Earlier this year, I wrote a post applying Aristotle's Rhetoric to Donald Trump's campaign rhetoric and showed that Trump makes the argument from the character of the speaker in claiming that the prudence of Trump as a wildly successful businessman makes him the best man to be president. This argument can be put into a syllogism:
Major premise: Because of stupid politicians, America no longer wins; and America will not win again until a successful businessman who knows how to win is elected president.
Minor premise: Donald Trump is unique in his business success and his prudence in knowing how to win, because he is a self-made multi-billionaire.
Conclusion: Therefore, Americans need to elect Trump president.
I challenged the minor premise by pointing to the evidence that Trump's business career shows many failures from his imprudent decisions, that he was saved from ruin by his father's life-long transfer of money to him, and so he is not the self-made billionaire that he claims to be.
As I indicated in that previous post, the best evidence for this comes in an investigative report published in The New York Times on October 2, 2018, which showed that Fred Trump started transferring money to Donald from the time he was 3 years old, and that Fred bailed out Donald every time that he faced financial ruin. (We now know that Mary Trump--Donald's niece--was one of the primary sources for the financial records collected by the New York Times reporters. I have written about Mary Trump's book.)
Now, two years later, The New York Times has done it again. Yesterday, they published another long investigative article that reveals "the hollowness, but also the wizardry, behind the self-made-billionaire image--honed through his star turn on 'The Apprentice'--that helped propel him to the White House and that still undergirds the loyalty of many in his base."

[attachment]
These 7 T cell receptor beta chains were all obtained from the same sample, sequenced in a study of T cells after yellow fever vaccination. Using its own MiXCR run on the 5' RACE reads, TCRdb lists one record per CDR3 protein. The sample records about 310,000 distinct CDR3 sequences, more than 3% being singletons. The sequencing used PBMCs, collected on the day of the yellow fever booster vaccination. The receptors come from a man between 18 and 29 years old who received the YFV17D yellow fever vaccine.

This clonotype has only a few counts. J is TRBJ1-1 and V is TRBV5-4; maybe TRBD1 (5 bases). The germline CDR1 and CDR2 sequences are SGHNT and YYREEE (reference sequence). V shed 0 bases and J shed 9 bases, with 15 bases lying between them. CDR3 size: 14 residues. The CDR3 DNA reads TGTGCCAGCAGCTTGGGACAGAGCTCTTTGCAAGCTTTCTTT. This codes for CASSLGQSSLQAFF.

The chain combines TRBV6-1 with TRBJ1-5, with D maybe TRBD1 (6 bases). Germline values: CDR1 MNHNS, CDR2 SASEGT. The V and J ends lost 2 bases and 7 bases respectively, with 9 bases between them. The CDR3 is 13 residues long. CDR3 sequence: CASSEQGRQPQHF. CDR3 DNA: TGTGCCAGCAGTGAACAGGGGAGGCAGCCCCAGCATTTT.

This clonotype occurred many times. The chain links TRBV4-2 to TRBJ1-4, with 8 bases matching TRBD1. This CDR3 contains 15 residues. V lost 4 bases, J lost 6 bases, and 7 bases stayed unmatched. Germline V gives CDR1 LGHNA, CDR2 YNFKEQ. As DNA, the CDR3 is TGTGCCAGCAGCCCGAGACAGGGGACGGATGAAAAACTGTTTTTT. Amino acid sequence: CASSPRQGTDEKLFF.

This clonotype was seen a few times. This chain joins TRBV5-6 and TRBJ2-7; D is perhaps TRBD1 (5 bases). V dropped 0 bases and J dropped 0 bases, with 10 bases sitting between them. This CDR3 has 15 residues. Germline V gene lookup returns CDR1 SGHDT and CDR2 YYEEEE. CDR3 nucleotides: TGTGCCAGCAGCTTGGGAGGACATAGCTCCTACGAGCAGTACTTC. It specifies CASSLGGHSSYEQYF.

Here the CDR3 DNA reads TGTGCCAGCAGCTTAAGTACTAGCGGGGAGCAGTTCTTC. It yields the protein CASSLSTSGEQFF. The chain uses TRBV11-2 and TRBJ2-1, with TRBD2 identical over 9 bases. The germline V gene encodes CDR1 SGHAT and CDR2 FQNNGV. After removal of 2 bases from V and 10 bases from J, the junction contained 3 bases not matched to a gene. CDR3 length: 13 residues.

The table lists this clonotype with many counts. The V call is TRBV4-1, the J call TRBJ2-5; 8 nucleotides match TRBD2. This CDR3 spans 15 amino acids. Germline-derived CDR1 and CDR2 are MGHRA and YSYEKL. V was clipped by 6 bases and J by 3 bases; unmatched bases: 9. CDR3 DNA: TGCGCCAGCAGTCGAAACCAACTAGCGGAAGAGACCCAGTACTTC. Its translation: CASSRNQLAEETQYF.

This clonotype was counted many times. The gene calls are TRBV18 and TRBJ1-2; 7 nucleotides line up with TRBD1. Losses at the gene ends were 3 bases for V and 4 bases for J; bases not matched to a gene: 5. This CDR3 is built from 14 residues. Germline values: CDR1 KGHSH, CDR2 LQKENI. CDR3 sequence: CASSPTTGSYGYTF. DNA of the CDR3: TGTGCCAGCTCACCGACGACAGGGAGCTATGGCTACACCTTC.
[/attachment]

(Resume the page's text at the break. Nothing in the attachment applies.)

Amazingly, these reporters have over 20 years of Trump's federal tax fillings, which show that since the death of his father in 1999, he has continued his history of business failure. In many years, he lost more money that almost any other individual taxpayer in the United States. By claiming these losses on his federal tax returns, he has avoided paying any federal taxes in 10 of the last 15 years. And when he has paid federal taxes, his payments have often been low: in the year that he won the presidency, he paid $750 in federal income taxes.
In June of 2015, when he announced his presidential candidacy, he had lost over $100 million in the previous two years. It might be true, as many people have suspected, that he decided to run only to generate publicity that might promote the economic value of the Trump brand.
Now Trump is facing the prospect of another bankruptcy, and this time it would be a personal bankruptcy. He is personally responsible for loans and other debts totally $421 million, which will come due within four years. He is also being audited for a $72.9 million federal tax refund that he received in 2010. If he has to pay that back with interest, that would be over $100 million.
If Trump is reelected, we could have a sitting president in bankruptcy proceedings and with banks foreclosing on his properties. That would be personally humiliating for Trump. But even worse for the country would be the national debt crisis that has been deepened during Trump's presidency. During his campaign in 2016, he warned about the coming debt crisis as the national debt was coming close to $20 trillion. He promised that as president, he would balance the federal budget and pay off the national debt. But since his election, he has said nothing about this promise. Now the national federal debt is close to $27 trillion, which is more than the entire GDP of the U.S. economy for a year!
It is disturbing that in this election year, almost no one is speaking about the looming threat of a debt crisis. The only candidates saying anything about this are the Libertarian Party candidates--Jo Jorgenson and Spike Cohen.